It’s been hard to find something to blog about the past couple of weeks. It’s not that I have nothing to say, but that my ideas seem unimportant when I think of all that has gone on recently. How can I write about Rosie acting defiant when a mother recently lost her two babies to Sandy’s force? How can I talk about holiday ideas for her when other families won’t be able to give their children a Christmas this year?
I spoke to my friends and family about how I’ve been feeling. The other night, a friend said something that made me stop and think. “Sometimes [people] need to read happy things to take [them] away for a moment,” she said. I am not sure that anyone truly affected by the hurricane will or is able to read these posts. I am not sure that anyone will find them entertaining enough to use as a distraction, but with my friend’s comment in mind, I’ve decided to post as I normally would.
If my words are able to provide a distraction for those suffering, than I’ve very happy to help. If people are not interested in reading my blog right now because too many other things are filling up their thoughts, I understand completely.
Either way, here it goes.
Mommy’s Bruised Ego
I found out that I was Rosemarie’s mother while sitting cross-legged on the brown and beige carpet of our Towneplace hotel room. The hours that followed were filled with tears, smiles, phone calls, kisses, and pictures. I was elated; I was relieved. But 12 hours later, that pure elation had turned to extreme panic. I sobbed on the phone with my mother and sisters, questioning whether or not I had done the right thing in becoming a mother. What if I wasn’t good at at? What if I screwed up?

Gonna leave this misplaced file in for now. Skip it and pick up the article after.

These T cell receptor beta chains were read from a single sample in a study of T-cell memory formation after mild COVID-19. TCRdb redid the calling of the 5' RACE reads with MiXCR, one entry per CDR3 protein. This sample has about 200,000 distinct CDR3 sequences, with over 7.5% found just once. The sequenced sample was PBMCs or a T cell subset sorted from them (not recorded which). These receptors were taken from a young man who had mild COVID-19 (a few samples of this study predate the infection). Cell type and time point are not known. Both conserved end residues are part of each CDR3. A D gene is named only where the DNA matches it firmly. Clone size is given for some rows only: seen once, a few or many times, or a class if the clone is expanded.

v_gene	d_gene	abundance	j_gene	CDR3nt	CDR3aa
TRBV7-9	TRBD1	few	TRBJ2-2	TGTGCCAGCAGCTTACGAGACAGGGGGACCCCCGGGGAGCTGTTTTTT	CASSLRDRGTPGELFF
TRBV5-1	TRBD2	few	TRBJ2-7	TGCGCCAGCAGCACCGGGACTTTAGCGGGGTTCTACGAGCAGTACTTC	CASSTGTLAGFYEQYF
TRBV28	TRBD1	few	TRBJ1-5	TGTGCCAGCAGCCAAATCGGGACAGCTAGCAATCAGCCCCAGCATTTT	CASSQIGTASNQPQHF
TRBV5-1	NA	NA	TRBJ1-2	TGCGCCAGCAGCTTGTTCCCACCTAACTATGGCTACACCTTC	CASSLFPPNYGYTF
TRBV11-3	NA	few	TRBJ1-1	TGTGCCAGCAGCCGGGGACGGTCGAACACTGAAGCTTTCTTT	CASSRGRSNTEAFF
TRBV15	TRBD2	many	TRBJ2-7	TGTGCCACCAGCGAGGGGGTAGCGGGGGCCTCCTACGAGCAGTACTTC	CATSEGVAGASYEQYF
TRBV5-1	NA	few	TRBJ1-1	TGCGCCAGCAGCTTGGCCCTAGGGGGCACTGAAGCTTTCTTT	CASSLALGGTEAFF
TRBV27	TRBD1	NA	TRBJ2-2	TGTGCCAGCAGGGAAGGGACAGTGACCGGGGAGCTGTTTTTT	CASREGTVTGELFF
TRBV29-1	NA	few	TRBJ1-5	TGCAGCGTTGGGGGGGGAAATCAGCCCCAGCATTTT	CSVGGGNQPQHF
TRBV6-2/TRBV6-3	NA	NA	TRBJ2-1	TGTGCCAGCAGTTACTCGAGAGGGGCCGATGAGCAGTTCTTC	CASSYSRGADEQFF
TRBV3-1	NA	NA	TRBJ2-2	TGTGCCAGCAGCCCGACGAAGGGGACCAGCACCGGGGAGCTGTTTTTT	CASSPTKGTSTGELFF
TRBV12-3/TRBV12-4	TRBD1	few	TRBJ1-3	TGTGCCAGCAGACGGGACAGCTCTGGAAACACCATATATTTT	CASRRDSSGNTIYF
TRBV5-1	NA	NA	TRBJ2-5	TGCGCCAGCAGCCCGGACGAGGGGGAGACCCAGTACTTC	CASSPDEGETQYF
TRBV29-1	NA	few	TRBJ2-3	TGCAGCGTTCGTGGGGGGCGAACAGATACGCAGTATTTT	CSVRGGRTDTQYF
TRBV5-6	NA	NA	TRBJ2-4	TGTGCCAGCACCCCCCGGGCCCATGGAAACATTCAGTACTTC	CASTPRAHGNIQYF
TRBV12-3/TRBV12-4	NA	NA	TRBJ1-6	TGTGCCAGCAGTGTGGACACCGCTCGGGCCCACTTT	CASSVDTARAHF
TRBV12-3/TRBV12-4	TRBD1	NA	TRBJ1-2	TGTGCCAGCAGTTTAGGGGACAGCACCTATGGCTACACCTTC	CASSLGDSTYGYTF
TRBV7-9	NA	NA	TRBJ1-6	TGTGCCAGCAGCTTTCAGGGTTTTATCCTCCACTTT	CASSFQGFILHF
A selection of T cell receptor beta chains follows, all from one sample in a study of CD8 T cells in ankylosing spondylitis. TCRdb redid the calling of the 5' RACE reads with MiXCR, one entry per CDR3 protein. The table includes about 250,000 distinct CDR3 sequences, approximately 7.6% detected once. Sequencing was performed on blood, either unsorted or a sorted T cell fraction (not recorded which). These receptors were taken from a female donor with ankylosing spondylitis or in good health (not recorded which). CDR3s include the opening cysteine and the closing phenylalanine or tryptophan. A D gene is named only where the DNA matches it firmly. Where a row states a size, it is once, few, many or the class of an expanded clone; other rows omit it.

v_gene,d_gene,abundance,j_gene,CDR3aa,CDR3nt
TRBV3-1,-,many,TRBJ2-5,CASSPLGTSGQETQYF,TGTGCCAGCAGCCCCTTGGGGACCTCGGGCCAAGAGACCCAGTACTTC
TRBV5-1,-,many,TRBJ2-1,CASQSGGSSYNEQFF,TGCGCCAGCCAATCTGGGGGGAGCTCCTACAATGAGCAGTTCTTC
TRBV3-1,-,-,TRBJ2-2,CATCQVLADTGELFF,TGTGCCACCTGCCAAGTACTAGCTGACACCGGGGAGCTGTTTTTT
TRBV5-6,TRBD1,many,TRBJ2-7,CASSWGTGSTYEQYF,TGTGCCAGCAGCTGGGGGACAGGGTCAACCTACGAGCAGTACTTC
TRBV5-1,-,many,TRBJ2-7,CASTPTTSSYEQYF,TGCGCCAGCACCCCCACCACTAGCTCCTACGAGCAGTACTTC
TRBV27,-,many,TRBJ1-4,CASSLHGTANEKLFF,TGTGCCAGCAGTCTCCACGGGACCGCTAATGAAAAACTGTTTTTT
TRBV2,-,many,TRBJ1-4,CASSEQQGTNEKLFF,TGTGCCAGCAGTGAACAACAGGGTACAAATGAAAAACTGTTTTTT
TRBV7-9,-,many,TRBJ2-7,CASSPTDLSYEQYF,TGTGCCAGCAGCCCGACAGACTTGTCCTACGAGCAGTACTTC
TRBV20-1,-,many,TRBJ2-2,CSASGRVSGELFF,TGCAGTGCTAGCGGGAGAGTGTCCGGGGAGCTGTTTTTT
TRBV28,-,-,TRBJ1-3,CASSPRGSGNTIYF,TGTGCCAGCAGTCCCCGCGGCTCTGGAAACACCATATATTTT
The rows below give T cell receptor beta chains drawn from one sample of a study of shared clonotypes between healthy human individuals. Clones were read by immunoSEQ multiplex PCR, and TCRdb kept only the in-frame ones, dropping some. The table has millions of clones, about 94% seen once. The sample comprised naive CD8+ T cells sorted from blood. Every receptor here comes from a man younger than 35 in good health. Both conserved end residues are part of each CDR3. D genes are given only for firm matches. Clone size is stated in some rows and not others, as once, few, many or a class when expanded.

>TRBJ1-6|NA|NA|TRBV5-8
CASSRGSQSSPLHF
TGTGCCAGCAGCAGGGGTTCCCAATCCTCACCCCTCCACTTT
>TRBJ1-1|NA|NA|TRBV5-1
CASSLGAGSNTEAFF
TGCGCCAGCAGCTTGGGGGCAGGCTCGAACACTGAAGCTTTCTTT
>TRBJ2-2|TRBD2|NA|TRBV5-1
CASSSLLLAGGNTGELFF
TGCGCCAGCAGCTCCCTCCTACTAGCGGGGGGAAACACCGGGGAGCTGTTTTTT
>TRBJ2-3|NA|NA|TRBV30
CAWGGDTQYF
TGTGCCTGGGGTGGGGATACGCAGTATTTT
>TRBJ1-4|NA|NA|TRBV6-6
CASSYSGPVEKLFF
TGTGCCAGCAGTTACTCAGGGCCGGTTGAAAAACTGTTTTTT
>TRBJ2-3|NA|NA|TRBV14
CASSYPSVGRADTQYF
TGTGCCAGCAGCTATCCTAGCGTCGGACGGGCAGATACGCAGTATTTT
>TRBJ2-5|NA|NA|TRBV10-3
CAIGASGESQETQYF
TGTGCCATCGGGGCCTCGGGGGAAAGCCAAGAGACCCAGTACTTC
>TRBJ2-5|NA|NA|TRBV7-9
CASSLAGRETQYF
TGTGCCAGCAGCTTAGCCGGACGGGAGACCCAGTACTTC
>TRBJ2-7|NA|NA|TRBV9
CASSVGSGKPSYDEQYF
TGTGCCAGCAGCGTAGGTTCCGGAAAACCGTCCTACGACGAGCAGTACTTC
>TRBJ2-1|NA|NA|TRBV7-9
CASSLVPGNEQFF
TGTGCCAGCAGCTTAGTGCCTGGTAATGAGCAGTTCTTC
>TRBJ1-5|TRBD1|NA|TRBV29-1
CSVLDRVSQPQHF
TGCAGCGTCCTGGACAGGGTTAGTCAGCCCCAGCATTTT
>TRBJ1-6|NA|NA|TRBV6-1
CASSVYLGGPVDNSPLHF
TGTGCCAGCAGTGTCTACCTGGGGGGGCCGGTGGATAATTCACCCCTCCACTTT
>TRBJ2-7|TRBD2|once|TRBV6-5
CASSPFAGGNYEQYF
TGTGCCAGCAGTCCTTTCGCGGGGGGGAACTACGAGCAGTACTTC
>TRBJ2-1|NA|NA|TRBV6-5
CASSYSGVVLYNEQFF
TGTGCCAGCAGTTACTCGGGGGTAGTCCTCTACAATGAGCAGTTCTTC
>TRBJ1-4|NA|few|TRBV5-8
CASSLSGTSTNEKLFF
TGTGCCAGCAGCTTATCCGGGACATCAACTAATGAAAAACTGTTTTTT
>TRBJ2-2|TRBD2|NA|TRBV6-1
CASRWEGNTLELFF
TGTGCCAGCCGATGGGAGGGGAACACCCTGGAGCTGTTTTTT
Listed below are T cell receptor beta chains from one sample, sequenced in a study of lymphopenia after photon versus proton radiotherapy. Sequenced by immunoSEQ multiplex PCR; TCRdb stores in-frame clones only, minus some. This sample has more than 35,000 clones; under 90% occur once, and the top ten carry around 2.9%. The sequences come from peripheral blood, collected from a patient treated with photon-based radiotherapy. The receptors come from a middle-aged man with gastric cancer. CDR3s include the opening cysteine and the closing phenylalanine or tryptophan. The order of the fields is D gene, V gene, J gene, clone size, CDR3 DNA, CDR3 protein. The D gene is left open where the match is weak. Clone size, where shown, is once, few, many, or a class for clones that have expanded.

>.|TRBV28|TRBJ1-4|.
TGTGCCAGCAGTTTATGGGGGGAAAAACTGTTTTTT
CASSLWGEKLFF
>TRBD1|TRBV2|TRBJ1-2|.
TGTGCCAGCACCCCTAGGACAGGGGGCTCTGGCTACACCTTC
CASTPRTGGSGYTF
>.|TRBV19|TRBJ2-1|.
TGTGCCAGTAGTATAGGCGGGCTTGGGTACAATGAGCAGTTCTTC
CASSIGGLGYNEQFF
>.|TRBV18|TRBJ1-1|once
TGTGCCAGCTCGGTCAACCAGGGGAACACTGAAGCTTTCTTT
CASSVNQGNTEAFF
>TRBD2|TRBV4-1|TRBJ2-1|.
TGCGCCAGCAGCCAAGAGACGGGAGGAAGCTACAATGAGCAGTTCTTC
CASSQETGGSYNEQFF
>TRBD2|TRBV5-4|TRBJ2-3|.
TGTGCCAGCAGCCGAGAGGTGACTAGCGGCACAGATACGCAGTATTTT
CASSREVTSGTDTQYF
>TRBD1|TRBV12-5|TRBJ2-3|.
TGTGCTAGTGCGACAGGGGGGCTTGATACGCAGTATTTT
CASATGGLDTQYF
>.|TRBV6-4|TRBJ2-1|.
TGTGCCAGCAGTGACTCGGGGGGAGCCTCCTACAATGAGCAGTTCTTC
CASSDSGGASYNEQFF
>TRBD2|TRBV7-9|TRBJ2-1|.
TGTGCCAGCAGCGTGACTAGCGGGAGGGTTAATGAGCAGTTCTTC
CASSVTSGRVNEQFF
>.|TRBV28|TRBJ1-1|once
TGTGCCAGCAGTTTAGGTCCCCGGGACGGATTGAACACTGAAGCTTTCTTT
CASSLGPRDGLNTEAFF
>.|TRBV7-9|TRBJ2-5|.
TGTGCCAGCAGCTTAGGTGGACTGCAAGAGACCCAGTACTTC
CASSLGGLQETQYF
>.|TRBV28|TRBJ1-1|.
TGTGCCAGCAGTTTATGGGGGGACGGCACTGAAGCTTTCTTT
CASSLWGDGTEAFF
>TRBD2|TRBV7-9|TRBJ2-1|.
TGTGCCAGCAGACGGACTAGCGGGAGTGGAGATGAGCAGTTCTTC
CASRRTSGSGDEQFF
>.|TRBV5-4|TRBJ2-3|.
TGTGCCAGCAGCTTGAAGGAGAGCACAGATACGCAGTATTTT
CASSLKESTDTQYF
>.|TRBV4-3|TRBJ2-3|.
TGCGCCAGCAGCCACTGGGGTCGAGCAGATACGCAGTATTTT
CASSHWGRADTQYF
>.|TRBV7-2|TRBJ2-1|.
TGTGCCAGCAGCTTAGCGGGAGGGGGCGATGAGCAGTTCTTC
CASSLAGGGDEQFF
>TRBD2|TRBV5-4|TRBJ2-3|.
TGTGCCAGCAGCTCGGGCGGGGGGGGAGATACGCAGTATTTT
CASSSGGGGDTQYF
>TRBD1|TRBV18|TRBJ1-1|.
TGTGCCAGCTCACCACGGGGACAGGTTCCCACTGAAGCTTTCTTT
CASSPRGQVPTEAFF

Only fifteen months later, I already know the answers to those two questions. I have years of work ahead of me, but I think so far I am a good mother. I spend my days with her watching Barney and Friends and Mickey Mouse Playhouse; I sit on the floor and build towers of wooden blocks. I keep her diapers fresh, her face clean, and her belly full.
But I’ve also learned that I will and do screw up. I make mistakes, probably more often than I’d like. We don’t need to go into detail about the time she ate a hair clip. Yes, ate, swallowed, and digested a hair clip. I wish I had a picture of the X-ray to share: the gray silhouette of Rosie’s little spine, the top of her tiny pelvic bone and, then, clear as day, the bright, crisp shape of a metal snap clip. I will feel too guilty if I relay the entire story of the time I left the stroller open, knowing full well she liked to climb into it, and then heard a loud thump, ran into the room and found my poor baby bleeding from her gums.
I will, however, tell you the whole story of the Cascade incident, which occurred only days after Hurricane Sandy right after we had returned home.
I was cleaning up Rosie’s room, putting her books back in the their trunk and fixing the bedding in her crib, while she played in the kitchen. There is one drawer in which she is allowed to play; she opens it, removes the dish towels inside, and amuses herself by laying them over her head and piling them on top of each other.